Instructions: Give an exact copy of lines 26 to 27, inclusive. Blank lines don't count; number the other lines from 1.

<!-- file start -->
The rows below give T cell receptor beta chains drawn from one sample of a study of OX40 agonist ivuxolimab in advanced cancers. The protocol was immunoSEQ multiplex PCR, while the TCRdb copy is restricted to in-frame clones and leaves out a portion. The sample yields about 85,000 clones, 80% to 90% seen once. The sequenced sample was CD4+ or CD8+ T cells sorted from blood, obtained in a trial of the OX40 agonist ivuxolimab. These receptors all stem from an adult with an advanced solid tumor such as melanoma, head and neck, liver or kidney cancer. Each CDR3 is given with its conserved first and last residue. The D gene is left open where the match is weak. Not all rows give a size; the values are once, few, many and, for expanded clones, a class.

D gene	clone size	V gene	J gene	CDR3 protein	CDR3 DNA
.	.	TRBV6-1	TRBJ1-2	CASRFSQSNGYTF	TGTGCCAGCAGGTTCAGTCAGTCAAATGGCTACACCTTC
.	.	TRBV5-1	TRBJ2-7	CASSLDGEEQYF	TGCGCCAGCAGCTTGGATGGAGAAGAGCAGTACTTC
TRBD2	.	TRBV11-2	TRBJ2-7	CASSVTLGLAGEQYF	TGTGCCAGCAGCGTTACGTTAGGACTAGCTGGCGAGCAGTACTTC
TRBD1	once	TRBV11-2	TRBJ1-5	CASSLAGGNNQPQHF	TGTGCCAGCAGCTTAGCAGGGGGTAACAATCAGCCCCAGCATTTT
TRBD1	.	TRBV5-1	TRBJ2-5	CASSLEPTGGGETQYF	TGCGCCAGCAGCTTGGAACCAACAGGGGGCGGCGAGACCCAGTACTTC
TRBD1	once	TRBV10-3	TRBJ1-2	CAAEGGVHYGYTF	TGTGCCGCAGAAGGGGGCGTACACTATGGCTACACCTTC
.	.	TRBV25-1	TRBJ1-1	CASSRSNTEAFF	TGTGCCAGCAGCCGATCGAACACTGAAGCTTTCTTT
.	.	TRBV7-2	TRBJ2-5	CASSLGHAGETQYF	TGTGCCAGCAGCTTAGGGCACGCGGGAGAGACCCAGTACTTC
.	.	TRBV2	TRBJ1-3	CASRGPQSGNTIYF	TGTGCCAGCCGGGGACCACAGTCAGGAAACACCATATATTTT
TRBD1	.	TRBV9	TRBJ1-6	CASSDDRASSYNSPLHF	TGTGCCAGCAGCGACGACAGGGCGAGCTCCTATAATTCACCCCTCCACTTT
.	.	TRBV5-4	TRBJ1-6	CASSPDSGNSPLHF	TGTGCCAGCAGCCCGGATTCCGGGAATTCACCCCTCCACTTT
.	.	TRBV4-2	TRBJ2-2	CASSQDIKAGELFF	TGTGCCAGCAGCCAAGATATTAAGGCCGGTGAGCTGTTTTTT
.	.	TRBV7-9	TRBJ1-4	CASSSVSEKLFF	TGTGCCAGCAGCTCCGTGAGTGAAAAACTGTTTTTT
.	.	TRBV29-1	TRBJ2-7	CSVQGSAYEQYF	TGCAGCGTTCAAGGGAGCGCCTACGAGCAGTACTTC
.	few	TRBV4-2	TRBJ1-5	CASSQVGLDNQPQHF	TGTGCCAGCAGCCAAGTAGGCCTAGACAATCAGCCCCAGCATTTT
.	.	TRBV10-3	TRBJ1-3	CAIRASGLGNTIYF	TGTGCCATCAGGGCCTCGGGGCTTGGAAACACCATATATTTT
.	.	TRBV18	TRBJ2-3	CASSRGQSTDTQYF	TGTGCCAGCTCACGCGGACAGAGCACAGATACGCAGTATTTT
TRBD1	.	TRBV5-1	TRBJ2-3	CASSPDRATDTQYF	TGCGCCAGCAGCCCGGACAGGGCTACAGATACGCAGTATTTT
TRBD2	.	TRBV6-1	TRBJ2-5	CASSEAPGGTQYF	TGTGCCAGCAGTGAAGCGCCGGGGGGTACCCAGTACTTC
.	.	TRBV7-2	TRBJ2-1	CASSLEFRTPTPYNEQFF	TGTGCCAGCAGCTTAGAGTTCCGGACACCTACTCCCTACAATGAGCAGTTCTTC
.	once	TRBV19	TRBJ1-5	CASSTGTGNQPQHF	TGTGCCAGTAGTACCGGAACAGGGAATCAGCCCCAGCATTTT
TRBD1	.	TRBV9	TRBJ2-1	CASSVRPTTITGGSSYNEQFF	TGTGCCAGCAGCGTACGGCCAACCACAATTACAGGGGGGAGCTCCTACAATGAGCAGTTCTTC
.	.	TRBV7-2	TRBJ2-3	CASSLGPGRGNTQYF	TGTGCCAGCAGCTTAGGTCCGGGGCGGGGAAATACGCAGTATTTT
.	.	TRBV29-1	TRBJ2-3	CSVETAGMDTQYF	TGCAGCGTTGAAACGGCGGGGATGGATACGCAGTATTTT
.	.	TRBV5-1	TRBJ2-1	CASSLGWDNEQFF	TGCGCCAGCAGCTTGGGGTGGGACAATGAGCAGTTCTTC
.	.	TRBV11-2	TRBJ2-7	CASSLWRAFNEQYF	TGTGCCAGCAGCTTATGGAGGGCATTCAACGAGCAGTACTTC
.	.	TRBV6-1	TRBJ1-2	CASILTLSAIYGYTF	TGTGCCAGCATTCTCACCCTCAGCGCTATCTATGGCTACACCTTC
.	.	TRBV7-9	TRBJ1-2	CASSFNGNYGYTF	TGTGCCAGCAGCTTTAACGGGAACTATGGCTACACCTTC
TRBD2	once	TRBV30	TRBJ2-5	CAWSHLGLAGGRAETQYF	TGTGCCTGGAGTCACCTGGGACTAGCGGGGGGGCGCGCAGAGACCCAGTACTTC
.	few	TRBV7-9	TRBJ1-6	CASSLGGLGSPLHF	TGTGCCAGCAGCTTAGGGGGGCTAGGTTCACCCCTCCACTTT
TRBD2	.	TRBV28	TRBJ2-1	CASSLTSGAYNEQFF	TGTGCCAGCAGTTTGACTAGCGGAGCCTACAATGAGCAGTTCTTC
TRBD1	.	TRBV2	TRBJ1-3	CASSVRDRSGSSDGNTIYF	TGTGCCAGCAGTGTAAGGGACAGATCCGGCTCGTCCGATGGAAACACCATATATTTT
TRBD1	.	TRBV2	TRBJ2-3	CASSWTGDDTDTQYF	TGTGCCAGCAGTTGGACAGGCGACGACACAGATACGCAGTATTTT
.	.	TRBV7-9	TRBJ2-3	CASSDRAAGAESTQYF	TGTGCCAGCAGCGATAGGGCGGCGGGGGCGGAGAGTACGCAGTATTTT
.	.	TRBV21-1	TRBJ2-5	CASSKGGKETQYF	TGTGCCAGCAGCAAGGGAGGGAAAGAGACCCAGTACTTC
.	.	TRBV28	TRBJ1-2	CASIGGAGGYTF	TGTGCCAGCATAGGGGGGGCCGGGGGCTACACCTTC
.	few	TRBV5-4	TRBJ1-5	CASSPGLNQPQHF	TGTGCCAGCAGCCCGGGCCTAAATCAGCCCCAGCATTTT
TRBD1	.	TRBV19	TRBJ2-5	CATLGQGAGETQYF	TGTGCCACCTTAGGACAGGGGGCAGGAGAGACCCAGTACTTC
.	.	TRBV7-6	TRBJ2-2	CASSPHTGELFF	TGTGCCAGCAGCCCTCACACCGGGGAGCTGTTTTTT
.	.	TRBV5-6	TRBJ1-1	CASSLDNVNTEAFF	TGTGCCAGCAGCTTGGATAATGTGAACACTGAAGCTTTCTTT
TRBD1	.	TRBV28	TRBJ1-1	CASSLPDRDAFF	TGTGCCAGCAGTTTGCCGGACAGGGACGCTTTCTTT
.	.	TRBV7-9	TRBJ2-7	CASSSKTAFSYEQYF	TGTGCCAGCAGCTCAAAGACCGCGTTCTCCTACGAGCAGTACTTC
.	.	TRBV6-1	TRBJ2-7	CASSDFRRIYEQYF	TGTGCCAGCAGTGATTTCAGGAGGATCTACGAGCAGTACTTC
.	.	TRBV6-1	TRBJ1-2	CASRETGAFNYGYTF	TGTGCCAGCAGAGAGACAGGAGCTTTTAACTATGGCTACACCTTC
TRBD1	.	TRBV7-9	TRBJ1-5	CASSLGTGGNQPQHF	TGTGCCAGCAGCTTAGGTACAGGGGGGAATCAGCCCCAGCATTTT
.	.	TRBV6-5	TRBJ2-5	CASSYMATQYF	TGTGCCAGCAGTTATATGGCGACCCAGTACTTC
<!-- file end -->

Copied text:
.	.	TRBV29-1	TRBJ2-3	CSVETAGMDTQYF	TGCAGCGTTGAAACGGCGGGGATGGATACGCAGTATTTT
.	.	TRBV5-1	TRBJ2-1	CASSLGWDNEQFF	TGCGCCAGCAGCTTGGGGTGGGACAATGAGCAGTTCTTC